Still, it can seem counterintuitive to not want at least one of your two best creators on the floor at all times, and, indeed, for the Wizards, it is. The Wizards also seldom stagger the minutes of Wall and Beal—of the 106 minutes Beal has played so far, only eight have come with Wall on the bench—though the thought process behind keeping the two joined at the hip hasn’t quite been as thoroughly articulated as it has been in Portland. In the summer of 2017, coach Scott Brooks suggested that Beal’s individual talent as a playmaker could allow him to stagger the minutes of his starting backcourt more often than he had the year prior. In fact, the opposite happened. But the Wizards aren’t celebrated for their depth the way the Blazers are; they’re derided. Despite fine-tuning their supporting cast with perimeter talent like Austin Rivers and Jeff Green, early returns on their all-reserve unit still show that they’re killing the team. The biggest Wizards story line of last season was how well the team had played with Wall out due to a knee injury, and how his absence had created an avenue for Beal to expand the breadth of his creation ability. McCollum, for as gifted a scorer as he is, has not once sniffed the All-Star Game; Beal, despite playing in a dramatically weaker conference, put up the kind of stats that would have demanded consideration, East or West. Allowing Beal time to run the second unit seems like an obvious way to alleviate the annually abhorrent bench production. But three years into the Scott Brooks era, we’ve yet to see the kind of staggering of minutes that made the James Harden–Chris Paul partnership so lethal last season.
The ongoing conversation around staggering emphasizes just how vital the backcourt positions are for the Blazers and Wizards, but what could define the season for both teams is how flexible they opt to be in the frontcourt. Blazers center Jusuf Nurkic signed a four-year, $48 million extension over the summer, and while that’s a completely reasonable figure for one of the best rim protectors in the league, the re-signing felt like a shortsighted gain given how far out of his element the lumbering Nurkic looked trying to keep up with the likes of Anthony Davis and Nikola Mirotic out on the perimeter. Talent-wise, the Pelicans frontcourt duo might be an anomaly simply by virtue of employing AD, but stylistically, they are avatars of the league’s present. Nurkic suffered mightily against the untenable pace that was played in Portland’s home opener against the Lakers. LeBron James and Kyle Kuzma ran Nurkic off the floor; he was subbed out with roughly eight minutes remaining in the third quarter and never made it back on the court.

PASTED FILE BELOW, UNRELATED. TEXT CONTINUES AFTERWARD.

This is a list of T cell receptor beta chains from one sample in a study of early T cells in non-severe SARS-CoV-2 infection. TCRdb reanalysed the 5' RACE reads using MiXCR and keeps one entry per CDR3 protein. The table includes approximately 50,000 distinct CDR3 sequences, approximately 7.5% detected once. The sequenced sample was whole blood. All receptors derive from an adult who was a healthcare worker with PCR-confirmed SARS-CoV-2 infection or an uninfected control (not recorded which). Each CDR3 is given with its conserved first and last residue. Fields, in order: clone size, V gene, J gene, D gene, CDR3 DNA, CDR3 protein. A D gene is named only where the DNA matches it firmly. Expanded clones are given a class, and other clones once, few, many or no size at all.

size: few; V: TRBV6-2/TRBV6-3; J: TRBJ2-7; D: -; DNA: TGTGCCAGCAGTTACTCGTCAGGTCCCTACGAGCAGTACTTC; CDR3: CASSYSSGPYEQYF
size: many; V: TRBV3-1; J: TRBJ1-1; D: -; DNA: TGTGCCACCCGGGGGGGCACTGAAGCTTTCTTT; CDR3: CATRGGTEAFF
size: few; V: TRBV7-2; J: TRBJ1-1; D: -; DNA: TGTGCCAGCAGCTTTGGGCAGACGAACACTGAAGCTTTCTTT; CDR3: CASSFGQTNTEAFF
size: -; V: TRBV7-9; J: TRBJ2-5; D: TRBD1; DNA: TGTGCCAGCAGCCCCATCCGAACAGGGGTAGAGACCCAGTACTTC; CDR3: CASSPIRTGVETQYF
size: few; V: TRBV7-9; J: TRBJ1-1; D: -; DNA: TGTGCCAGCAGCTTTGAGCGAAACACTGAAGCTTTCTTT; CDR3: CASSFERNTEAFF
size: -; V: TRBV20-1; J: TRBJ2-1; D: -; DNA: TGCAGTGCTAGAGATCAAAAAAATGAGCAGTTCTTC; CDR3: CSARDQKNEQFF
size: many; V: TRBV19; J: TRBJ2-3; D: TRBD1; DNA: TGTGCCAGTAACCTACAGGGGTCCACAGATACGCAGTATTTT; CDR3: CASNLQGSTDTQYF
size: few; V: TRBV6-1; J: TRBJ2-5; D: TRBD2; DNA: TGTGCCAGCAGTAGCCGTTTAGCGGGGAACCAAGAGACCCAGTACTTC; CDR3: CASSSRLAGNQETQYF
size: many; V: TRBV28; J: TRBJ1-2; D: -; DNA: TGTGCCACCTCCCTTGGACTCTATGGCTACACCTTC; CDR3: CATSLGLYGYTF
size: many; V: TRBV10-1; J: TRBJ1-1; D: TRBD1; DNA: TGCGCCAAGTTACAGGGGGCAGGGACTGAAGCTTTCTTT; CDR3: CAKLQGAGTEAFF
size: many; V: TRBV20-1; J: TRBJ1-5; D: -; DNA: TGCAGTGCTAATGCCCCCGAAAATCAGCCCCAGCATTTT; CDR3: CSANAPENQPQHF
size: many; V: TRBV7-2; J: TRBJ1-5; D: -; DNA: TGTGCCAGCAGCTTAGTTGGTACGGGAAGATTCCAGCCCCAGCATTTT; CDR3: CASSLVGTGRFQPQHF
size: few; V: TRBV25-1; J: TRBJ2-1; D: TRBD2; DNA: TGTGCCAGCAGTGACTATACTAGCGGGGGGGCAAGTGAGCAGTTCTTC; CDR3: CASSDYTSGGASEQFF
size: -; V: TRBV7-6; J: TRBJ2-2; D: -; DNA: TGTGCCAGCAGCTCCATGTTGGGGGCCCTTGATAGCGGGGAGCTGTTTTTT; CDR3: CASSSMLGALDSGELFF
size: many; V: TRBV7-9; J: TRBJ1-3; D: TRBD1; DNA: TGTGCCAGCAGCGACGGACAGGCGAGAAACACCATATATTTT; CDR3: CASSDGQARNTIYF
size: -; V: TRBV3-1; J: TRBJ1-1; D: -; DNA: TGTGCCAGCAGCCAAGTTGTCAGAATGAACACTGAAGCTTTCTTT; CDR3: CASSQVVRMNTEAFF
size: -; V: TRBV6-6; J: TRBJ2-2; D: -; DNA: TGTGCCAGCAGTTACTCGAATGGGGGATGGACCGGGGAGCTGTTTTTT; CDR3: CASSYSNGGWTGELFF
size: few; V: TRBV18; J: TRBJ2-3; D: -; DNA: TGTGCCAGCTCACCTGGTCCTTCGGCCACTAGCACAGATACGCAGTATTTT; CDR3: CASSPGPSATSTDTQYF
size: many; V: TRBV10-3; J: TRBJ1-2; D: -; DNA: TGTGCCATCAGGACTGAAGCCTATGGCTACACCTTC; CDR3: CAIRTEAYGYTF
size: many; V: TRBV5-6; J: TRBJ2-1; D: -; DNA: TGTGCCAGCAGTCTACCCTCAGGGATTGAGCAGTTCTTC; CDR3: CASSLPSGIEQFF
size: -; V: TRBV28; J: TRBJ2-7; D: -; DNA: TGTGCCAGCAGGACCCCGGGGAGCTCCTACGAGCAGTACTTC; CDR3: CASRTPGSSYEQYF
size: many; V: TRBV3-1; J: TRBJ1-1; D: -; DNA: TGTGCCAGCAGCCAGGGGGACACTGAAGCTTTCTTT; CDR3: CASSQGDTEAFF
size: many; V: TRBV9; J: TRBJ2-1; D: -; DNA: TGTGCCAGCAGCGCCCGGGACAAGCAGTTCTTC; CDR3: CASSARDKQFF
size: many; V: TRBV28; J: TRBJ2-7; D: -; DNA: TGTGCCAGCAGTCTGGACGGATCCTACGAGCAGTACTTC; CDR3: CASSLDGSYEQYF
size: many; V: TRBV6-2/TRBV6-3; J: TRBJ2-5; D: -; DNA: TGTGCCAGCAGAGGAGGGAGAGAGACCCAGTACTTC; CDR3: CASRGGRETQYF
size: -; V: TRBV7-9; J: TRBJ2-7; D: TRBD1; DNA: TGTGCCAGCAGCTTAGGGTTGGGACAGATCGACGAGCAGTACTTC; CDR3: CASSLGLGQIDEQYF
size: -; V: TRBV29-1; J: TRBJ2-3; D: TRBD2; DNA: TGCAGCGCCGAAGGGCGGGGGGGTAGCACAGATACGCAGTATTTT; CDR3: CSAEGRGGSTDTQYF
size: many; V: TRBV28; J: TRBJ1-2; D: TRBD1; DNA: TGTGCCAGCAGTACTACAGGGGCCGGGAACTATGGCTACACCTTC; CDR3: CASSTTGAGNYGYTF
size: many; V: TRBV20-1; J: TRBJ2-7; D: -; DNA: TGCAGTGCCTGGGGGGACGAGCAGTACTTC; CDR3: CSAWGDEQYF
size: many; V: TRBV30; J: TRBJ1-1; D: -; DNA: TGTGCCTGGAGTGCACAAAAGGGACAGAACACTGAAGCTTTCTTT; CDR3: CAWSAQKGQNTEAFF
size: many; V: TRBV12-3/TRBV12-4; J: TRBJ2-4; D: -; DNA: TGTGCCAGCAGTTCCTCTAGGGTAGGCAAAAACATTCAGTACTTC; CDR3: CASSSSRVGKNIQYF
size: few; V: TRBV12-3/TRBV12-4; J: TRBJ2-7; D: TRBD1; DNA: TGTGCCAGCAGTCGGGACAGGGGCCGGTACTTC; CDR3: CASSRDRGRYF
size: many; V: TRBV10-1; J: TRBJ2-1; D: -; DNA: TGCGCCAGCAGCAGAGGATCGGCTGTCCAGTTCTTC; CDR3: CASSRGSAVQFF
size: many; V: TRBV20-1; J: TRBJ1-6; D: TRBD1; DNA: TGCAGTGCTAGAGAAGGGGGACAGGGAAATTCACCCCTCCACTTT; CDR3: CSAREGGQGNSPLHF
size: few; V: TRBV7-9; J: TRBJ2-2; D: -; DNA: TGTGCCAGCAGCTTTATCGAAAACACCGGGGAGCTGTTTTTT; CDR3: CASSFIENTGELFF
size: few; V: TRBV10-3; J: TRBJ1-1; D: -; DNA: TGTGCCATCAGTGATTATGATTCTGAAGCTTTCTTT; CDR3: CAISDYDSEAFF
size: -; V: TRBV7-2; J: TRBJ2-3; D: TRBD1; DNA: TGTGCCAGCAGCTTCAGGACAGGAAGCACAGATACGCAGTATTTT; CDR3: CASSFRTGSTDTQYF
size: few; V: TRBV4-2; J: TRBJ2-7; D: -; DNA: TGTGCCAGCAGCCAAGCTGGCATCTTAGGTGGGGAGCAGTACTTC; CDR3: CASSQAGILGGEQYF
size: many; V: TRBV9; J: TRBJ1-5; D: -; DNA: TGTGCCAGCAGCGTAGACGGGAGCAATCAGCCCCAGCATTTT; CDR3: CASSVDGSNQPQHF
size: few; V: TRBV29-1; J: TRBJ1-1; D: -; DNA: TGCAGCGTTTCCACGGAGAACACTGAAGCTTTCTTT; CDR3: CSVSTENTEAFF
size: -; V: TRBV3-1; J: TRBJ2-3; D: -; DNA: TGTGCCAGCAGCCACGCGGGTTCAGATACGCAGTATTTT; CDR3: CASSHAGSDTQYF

In his stead was sophomore Zach Collins, who offered a crystalline vision of the future for not only the Blazers, but the future of frontcourt defense in general. As teams look to run at breakneck speeds on even made baskets, the margin for error with players on the back line of the defense becomes almost imperceptibly narrow. The only way to combat that is by deploying players versatile enough to widen those margins just enough to survive; by deploying players who are equally comfortable switching on the perimeter, corralling players from the arc to the paint, and providing interference around the rim at a moment’s notice. The mobile rim protector is a precious commodity in the NBA today, doubly so for one who projects to shoot 3s at a league-average rate like Collins does.
There is still a place for Nurkic in the league; not every team downsizes effectively, and those that can’t will still have to reckon with the Bosnian’s pure physicality in the painted area. But on most nights this season, there will be junctures in the game when Stotts will have to look elsewhere. Monday’s loss to the Wizards may well have solidified that sentiment for the Blazers. Late in the overtime period, with the Wizards sticking with the full five-out lineup that had done so well all night, Stotts opted to check Nurkic back into the game. And on the biggest defensive possession of the game, Portland was completely out of sorts.